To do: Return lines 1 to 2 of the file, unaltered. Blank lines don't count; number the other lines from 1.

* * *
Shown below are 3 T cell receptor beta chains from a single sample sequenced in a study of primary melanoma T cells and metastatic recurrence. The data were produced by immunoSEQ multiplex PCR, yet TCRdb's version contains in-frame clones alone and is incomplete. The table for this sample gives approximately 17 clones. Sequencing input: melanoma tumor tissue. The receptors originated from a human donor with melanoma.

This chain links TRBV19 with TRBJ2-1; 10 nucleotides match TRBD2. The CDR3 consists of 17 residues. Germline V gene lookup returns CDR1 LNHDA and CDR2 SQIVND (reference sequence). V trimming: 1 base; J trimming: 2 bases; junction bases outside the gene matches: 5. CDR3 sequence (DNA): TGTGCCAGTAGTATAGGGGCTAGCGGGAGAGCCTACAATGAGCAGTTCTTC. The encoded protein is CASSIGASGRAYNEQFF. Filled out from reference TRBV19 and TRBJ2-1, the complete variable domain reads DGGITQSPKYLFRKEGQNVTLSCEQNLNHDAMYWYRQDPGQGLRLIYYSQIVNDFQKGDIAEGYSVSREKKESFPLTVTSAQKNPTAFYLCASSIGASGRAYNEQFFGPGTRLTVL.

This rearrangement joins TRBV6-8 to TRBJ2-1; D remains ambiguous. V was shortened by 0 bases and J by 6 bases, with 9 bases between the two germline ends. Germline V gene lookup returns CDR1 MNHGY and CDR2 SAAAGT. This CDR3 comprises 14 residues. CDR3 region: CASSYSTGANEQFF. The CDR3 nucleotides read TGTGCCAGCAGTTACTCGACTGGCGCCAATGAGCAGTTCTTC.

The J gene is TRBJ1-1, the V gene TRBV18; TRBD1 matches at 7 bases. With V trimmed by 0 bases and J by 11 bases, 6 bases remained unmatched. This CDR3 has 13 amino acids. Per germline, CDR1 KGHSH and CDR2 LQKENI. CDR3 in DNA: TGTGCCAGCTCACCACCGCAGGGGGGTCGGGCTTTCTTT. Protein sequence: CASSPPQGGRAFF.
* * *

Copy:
Shown below are 3 T cell receptor beta chains from a single sample sequenced in a study of primary melanoma T cells and metastatic recurrence. The data were produced by immunoSEQ multiplex PCR, yet TCRdb's version contains in-frame clones alone and is incomplete. The table for this sample gives approximately 17 clones. Sequencing input: melanoma tumor tissue. The receptors originated from a human donor with melanoma.

This chain links TRBV19 with TRBJ2-1; 10 nucleotides match TRBD2. The CDR3 consists of 17 residues. Germline V gene lookup returns CDR1 LNHDA and CDR2 SQIVND (reference sequence). V trimming: 1 base; J trimming: 2 bases; junction bases outside the gene matches: 5. CDR3 sequence (DNA): TGTGCCAGTAGTATAGGGGCTAGCGGGAGAGCCTACAATGAGCAGTTCTTC. The encoded protein is CASSIGASGRAYNEQFF. Filled out from reference TRBV19 and TRBJ2-1, the complete variable domain reads DGGITQSPKYLFRKEGQNVTLSCEQNLNHDAMYWYRQDPGQGLRLIYYSQIVNDFQKGDIAEGYSVSREKKESFPLTVTSAQKNPTAFYLCASSIGASGRAYNEQFFGPGTRLTVL.